I am building a light I can control from the command line across WiFi. I've got a Raspberry Pi Zero, a tiny little WiFi dongle from ModMyPi and a relay with VCC, Ground and IN pins. I also bought one of these AC240V to DC5V step down buck converters because I would like to put the whole lot in a box and power it all from the mains.

I thought this would be fine, but when I put all the modules together and get it working the Pi intermittently just turns off and won't show any signs of life until I unplug and reboot the device again.

The problem must be with the power supply - is it too simple/cheap a device? When I measure the voltage across the Pi it varies wildly when the Pi is working, whereas a normal USB charger maintains a steady voltage. Am I missing something? Is there some kind of module I can buy which produces the same quality of 5V DC as a USB charger? Or something (like a capacitor??) I can add to the circuit to ensure a steady voltage?

  • 2
    ⚠⚡ Be aware, that PSU may not be safe & meet CE mark / BEAB approval standards! I cannot accurately judge the spacing between the LIVE Primary and the Isolated Secondary sides of the Transformer/Circuitry but you really want 7 to 8 mm minimum. Also there are no obvious markings on the transformer device that it has been constructed to meet the (fairly stringent) construction requirements for insulation between the two sides. As such, although you may indeed get 5V between the output terminals, but they could both be more than the (safety) limit (in the UK) of 48 Volts away from ground. ⚠⚡
    – SlySven
    Mar 9, 2017 at 13:43
  • E.g. I can see the same device for sale from multiple retailers and on some of them if you look closely on the bottom of the PWB near where the "U2" marking (for the opto-isolator that provide feedback across the "mains barrier") is placed close to one of the secondary transformer pins such that that pin (on the "secondary" side) looks quite close to the opto-isolator pin that has a thin track that goes off to/under the diode marked "D5". The gap there cannot class as a "double-insulation" layer (~6 mm) - though it may be enough for "single-insulation" (~3 mm) but that isn't enough in the UK!
    – SlySven
    Mar 9, 2017 at 13:54
  • ... unless the equipment is housed in an earthed metal box; the mains leads are secured to the PWB with two means of fixing (mechanically retained as well as by solder) and one (probably the negative supply output but it need not be) point in the secondary circuit is bonded to the earth/chassis connection. Also any interconnection wires or anything else in the same enclosure must be mechanically restrained to keep wires from the "secondary"/"isolated" area (the bits with the RPi in that can get touched by users?) entering the "primary"/"LIVE" side that is wired up the mains & visa-versa.
    – SlySven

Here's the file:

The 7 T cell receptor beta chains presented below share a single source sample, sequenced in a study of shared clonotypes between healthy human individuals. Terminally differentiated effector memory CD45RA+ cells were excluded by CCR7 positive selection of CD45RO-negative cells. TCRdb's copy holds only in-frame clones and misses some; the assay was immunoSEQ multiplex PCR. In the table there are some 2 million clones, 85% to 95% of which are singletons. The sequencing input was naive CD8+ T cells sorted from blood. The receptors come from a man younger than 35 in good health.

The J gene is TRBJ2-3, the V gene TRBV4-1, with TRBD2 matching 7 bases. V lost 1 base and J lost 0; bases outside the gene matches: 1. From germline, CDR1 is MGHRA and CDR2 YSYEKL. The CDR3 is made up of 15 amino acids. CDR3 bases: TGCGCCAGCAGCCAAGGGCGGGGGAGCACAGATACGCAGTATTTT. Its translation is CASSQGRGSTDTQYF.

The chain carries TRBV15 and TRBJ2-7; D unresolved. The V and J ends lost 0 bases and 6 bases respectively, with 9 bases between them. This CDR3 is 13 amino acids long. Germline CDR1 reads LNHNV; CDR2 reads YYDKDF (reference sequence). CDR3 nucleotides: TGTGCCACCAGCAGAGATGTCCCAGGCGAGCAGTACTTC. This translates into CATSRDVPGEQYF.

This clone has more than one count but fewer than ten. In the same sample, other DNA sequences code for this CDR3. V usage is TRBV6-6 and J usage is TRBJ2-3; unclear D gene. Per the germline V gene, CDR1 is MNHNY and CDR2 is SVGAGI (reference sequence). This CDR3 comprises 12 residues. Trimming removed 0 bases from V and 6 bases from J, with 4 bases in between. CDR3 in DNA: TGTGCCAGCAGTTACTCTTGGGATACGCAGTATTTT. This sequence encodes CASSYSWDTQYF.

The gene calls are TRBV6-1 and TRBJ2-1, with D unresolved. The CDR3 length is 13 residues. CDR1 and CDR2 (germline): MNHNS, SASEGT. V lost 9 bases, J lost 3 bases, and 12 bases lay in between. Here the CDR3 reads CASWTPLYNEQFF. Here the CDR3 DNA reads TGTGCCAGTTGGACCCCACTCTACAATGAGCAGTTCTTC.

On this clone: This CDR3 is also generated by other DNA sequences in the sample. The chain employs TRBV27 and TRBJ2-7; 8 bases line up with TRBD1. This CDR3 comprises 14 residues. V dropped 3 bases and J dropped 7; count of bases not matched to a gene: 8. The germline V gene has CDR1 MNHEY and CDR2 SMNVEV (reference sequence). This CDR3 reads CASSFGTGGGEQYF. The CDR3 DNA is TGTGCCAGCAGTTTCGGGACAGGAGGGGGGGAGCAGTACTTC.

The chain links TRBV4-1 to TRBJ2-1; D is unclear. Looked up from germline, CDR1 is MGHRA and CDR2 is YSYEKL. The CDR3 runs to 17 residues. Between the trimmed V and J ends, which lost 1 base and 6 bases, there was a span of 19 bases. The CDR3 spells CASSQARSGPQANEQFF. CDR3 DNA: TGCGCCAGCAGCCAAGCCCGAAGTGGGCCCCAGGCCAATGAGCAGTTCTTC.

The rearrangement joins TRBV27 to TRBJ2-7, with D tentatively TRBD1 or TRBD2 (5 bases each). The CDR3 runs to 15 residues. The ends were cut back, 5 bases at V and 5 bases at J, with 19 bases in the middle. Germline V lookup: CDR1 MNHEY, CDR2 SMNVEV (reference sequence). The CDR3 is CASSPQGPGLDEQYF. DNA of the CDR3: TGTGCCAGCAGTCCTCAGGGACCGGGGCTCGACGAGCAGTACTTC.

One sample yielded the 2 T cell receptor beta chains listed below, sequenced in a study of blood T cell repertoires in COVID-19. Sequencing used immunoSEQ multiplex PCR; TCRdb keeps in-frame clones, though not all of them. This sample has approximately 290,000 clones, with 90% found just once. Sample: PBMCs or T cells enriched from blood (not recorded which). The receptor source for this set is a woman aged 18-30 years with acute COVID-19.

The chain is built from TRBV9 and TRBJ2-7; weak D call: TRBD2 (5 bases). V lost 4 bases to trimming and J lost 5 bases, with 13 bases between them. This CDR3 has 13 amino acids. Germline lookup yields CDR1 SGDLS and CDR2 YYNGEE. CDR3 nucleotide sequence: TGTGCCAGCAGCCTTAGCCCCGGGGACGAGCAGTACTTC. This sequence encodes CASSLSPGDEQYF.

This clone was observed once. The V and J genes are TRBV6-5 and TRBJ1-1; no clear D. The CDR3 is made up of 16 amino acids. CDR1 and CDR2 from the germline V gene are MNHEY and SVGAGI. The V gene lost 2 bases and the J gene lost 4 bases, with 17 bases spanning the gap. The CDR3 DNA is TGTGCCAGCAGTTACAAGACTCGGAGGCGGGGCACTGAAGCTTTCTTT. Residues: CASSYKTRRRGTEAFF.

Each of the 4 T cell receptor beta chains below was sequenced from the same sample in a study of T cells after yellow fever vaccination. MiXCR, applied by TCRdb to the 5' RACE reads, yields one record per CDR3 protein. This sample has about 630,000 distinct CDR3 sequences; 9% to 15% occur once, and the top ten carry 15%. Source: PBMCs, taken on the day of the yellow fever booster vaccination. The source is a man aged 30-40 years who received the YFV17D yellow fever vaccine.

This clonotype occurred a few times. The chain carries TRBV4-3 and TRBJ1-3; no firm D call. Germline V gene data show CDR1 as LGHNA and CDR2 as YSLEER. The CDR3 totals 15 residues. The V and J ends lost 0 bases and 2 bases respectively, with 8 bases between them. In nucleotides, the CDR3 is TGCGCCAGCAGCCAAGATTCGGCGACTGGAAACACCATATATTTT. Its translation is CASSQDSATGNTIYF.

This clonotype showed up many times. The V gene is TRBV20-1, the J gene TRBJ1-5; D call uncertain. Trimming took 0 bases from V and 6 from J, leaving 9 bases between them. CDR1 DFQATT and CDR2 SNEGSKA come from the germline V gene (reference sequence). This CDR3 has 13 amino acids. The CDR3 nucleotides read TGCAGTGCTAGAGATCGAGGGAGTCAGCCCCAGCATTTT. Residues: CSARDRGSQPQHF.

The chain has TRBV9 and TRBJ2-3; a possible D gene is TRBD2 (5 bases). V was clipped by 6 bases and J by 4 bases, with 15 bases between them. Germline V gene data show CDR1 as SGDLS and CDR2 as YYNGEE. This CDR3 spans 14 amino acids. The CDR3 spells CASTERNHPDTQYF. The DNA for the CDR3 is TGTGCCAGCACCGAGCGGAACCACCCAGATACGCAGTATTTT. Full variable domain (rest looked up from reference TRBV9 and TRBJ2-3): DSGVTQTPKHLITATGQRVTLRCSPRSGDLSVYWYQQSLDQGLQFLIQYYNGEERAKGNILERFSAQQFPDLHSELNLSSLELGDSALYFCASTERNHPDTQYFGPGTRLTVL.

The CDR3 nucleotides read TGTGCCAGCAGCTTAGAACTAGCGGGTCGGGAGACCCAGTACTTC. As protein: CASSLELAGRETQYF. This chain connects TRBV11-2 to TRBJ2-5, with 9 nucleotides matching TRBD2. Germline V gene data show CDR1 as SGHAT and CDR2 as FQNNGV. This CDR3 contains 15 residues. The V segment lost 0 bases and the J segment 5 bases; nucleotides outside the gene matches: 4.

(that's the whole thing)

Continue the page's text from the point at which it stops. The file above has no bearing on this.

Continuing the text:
Mar 9, 2017 at 14:06
  • I'm inclined to agree with SlySven's assessment above - exercise some serious caution when dealing with cheap things plugged into mains voltage electrics. If it's behaving unexpectedly and you're not sure why, the best policy is to either seek hands-on expert advice locally, or just bin it. It's not worth risking fires or injuries for the tenner it'll cost you for a sensible PSU. I wouldn't plug this in until I was at someone else's test bench.
    – goobering
    Mar 9, 2017 at 14:18
  • Thanks for the detailed warning here. Excellent to get some clarity about these units. I assumed that if you can buy these little things in the UK that must mean they reach safety standards - evidently this is not always the case!
    – Matty
    Mar 14, 2017 at 10:29

2 Answers 2


My personal preference for getting 240V down to something less lethal that'll work with a Pi is an enclosed switched mode power supply. They're pretty safe to work with, are easily mountable, quite robust, and tend to produce fairly stable output. They're not nearly as cheap or tiny as your current module but I think they're also quite a bit more likely to work, and less likely to kill you.

Suitable units in the current/voltage range you're looking for, such as this MeanWell RS-15-5 cost around about £7-£10. The specs for that module are:

  • Output voltage: 5 V DC
  • Adjustable voltage range: 4.75–5.5 V DC
  • Output current: 3 A
  • Output: 15 W
  • Efficiency: 77 %
  • Ripple: 80 mV

  • Closed design (case), screw terminals

  • Switch for 115 V/230 V input voltage
  • Overload protection by means of shutdown, auto recovery
  • Protected against short circuit, overload, excess voltage
  • Long-life 105°C electrolytic capacitors

Additional technical data:

  • Input voltage range: 88–132/176–264 V AC (47–63 Hz), 248–373 V DC
  • Inrush current, max. 65 A
  • Leakage current: max. 2 mA
  • Output voltage adjustment: +10/-5%
  • Overload protection: >105%
  • Insulation voltage:
    • I/P-O/P: 3000 V AC
    • I/P-FG: 1500 V AC
    • O/P-FG: 500 V AC
  • Operating temperature range: -25 - +70 °C
  • Dimensions (L x W x H): 62.5 x 51 x 28mm
  • Weight: 130 g
  • This looks like an excellent solution goobering - thanks for the link, I think I'll try this!
    – Matty
    Mar 14, 2017 at 10:26

It's possible that the current from the buck converter is not stable enough. If it works for a while before it shuts off, that'd be my guess. 700 mA should be enough for the Pi Zero and a wifi dongle. https://www.raspberrypi.org/help/faqs/#powerReqs

You could also try a 700 mA USB Charger.

If that works, try measuring the current in your 5V line.

  • Hey, thanks for this. I tried measuring the current in line during operation when using a 700mA USB charger. It showed around 200mA, which seems about right. The USB charger works fine but the problem is I don't want to have to use two 240V plugs - I want to power the light and the Pi from the same plug.
    – Matty
    Mar 8, 2017 at 18:15

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